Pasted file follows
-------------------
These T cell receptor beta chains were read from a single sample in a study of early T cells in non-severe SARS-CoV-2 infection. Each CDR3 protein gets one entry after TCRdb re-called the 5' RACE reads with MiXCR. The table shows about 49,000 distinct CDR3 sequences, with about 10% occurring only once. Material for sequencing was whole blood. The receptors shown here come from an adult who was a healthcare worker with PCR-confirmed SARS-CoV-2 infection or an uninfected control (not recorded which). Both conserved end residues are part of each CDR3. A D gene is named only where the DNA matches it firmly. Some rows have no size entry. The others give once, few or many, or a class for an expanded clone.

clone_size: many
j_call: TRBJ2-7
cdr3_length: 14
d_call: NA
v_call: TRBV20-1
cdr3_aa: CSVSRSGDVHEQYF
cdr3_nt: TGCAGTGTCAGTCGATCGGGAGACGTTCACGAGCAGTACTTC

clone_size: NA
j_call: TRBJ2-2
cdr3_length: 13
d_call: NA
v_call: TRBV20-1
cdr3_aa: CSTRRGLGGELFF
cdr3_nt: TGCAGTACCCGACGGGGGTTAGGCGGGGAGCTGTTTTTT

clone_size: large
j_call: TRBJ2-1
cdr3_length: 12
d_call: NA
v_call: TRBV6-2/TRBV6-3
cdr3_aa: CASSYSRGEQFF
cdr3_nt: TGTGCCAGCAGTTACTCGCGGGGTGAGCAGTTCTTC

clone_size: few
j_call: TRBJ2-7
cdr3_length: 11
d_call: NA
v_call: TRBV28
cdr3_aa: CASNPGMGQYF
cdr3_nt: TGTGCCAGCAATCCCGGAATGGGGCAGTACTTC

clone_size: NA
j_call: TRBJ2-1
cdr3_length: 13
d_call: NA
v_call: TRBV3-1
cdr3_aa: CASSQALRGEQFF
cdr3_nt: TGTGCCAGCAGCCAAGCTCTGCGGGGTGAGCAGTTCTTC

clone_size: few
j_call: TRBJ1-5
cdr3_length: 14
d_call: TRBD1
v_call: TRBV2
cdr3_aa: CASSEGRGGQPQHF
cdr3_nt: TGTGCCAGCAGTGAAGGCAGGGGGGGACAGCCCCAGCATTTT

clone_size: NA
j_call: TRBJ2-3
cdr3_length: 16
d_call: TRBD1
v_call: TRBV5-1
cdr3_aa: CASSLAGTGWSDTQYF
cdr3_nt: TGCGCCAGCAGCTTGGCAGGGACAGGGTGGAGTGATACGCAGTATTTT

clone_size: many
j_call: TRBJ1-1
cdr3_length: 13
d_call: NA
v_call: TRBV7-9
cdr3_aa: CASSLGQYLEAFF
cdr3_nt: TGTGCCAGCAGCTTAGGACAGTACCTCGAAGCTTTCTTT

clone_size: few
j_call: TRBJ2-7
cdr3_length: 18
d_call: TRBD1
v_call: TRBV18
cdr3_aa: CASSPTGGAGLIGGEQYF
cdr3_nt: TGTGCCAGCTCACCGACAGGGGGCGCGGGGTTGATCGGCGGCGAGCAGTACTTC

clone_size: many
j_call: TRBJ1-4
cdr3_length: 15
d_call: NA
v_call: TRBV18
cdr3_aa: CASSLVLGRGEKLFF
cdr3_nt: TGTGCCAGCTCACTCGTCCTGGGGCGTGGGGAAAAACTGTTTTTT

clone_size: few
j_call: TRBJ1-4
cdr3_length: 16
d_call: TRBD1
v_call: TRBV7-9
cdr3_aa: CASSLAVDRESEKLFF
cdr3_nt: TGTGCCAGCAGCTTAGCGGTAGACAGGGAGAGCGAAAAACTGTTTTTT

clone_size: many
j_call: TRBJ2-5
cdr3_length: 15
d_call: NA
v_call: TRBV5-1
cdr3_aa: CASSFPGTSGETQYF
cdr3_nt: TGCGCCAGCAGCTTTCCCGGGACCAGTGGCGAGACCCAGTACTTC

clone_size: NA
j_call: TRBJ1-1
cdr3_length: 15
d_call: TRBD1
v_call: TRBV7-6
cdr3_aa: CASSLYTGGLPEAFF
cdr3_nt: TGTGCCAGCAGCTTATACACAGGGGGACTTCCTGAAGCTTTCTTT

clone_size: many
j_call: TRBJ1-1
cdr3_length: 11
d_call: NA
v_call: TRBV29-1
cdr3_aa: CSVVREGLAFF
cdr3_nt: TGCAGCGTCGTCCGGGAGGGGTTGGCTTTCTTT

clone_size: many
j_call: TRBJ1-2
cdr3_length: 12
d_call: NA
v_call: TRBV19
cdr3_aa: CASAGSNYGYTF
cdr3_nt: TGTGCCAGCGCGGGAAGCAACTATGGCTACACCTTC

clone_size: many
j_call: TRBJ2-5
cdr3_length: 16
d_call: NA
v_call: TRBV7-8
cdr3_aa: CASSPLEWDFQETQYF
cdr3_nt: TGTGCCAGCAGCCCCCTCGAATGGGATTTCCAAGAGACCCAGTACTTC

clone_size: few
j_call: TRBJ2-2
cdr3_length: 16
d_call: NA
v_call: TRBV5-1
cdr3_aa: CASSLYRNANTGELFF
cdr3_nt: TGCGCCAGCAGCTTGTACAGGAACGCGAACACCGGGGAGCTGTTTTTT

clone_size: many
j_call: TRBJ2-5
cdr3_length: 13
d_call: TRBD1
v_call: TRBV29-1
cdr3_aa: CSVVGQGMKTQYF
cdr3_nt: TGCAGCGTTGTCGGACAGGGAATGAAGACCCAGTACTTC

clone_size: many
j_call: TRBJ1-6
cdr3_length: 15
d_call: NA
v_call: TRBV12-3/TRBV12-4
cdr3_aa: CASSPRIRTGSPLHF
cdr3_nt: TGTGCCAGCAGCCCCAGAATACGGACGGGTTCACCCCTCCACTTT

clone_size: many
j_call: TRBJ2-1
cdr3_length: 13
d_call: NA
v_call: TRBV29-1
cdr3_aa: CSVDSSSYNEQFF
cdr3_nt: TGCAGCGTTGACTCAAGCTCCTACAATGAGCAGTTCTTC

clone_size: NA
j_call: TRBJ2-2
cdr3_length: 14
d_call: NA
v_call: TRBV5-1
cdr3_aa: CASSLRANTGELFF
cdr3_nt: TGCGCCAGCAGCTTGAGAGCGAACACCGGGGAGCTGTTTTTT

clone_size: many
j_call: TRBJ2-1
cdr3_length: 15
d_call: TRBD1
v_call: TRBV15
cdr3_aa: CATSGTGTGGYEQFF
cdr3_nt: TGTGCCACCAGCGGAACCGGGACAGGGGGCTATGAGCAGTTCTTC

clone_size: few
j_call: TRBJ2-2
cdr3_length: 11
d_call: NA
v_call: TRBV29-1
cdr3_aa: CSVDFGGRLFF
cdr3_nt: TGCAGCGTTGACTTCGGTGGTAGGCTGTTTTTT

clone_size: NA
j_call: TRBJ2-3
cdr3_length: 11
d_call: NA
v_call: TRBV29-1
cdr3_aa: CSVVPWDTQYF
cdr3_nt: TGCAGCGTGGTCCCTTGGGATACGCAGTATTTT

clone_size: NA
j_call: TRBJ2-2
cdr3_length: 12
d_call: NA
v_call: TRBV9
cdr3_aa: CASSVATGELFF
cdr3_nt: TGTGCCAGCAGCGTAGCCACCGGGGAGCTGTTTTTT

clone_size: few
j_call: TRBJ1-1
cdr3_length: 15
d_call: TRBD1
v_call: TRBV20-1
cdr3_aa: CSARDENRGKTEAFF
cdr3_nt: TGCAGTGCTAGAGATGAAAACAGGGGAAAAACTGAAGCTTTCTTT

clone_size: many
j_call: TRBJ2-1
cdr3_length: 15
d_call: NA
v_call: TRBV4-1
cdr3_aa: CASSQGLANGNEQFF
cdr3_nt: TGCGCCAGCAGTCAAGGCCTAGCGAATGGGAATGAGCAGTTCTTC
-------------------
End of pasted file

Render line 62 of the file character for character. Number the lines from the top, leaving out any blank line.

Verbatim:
v_call: TRBV18